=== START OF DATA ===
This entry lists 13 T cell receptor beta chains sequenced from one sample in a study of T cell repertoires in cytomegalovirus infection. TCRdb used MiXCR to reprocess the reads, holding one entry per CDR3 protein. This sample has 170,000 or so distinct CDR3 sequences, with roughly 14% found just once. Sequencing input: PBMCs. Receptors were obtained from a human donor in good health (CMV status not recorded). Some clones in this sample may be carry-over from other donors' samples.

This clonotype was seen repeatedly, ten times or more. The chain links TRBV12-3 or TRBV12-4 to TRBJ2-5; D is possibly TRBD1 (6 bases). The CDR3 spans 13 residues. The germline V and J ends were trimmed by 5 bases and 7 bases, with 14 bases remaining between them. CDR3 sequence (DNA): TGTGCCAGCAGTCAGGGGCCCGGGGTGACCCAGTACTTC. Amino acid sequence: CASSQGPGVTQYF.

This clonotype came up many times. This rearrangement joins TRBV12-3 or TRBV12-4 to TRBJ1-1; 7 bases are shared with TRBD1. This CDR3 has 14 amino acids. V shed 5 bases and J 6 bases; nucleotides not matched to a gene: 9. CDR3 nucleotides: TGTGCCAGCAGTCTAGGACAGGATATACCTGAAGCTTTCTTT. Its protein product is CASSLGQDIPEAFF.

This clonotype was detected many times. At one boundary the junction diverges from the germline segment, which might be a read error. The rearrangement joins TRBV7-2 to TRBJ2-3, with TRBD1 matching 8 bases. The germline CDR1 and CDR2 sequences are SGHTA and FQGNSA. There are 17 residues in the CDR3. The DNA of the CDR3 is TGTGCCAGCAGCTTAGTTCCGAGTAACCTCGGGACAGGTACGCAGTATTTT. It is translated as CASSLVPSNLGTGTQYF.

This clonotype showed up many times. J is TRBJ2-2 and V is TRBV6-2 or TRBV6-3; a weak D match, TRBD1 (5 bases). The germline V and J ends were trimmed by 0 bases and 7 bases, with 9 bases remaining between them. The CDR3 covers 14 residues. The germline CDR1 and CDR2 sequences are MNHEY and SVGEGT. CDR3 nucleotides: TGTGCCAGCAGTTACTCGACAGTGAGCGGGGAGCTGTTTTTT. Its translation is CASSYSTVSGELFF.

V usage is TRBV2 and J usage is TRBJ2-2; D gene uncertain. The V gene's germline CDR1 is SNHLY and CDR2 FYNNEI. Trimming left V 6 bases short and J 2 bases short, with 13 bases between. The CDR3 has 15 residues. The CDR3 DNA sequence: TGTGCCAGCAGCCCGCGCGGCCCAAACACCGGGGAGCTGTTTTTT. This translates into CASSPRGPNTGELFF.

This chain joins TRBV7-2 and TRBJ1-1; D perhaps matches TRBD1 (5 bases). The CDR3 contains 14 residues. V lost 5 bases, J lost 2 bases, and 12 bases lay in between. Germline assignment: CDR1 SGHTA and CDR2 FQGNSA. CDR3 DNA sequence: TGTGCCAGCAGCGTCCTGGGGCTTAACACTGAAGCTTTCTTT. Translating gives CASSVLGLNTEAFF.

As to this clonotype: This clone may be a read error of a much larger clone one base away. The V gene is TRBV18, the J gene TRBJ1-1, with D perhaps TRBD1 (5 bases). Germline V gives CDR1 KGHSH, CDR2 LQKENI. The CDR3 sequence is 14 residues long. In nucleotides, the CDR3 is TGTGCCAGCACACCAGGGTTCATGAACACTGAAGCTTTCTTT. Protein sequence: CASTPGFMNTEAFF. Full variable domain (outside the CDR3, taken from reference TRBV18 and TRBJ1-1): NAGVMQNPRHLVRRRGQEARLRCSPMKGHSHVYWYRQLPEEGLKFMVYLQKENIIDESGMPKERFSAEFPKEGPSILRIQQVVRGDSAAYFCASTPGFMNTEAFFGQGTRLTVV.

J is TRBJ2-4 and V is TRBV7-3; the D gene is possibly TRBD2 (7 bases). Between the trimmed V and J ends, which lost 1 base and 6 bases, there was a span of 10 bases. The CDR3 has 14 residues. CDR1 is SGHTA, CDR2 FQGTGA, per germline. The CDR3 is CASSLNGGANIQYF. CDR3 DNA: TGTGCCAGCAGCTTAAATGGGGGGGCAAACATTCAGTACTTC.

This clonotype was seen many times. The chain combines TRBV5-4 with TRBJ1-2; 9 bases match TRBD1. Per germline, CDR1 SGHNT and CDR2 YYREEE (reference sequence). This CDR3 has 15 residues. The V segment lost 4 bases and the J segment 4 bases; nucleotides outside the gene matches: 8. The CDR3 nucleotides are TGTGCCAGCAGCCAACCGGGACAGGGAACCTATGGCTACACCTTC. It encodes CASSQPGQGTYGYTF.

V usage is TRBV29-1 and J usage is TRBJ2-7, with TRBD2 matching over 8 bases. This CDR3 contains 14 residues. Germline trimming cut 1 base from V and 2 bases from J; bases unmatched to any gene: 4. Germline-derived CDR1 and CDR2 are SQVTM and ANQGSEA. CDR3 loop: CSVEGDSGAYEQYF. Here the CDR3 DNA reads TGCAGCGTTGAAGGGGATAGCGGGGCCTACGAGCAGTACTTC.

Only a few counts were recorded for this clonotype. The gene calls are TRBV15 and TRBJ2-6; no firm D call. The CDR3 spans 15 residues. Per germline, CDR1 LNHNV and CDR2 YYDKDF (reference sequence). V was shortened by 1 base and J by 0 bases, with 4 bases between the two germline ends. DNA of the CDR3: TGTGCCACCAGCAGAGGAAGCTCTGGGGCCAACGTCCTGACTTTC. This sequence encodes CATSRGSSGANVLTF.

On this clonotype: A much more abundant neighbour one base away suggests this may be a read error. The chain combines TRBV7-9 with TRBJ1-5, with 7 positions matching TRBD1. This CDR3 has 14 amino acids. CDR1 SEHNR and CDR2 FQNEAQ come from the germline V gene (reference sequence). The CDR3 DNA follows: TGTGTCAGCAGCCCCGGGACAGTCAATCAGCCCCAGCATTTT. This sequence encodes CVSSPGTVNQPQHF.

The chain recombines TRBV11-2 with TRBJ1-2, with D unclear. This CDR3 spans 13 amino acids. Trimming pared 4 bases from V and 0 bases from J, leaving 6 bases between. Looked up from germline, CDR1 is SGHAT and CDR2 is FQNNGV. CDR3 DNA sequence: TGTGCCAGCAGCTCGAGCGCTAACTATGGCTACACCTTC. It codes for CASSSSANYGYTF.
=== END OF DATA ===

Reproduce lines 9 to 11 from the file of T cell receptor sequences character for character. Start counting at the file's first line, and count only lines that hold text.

J is TRBJ2-4 and V is TRBV7-3; the D gene is possibly TRBD2 (7 bases). Between the trimmed V and J ends, which lost 1 base and 6 bases, there was a span of 10 bases. The CDR3 has 14 residues. CDR1 is SGHTA, CDR2 FQGTGA, per germline. The CDR3 is CASSLNGGANIQYF. CDR3 DNA: TGTGCCAGCAGCTTAAATGGGGGGGCAAACATTCAGTACTTC.

This clonotype was seen many times. The chain combines TRBV5-4 with TRBJ1-2; 9 bases match TRBD1. Per germline, CDR1 SGHNT and CDR2 YYREEE (reference sequence). This CDR3 has 15 residues. The V segment lost 4 bases and the J segment 4 bases; nucleotides outside the gene matches: 8. The CDR3 nucleotides are TGTGCCAGCAGCCAACCGGGACAGGGAACCTATGGCTACACCTTC. It encodes CASSQPGQGTYGYTF.

V usage is TRBV29-1 and J usage is TRBJ2-7, with TRBD2 matching over 8 bases. This CDR3 contains 14 residues. Germline trimming cut 1 base from V and 2 bases from J; bases unmatched to any gene: 4. Germline-derived CDR1 and CDR2 are SQVTM and ANQGSEA. CDR3 loop: CSVEGDSGAYEQYF. Here the CDR3 DNA reads TGCAGCGTTGAAGGGGATAGCGGGGCCTACGAGCAGTACTTC.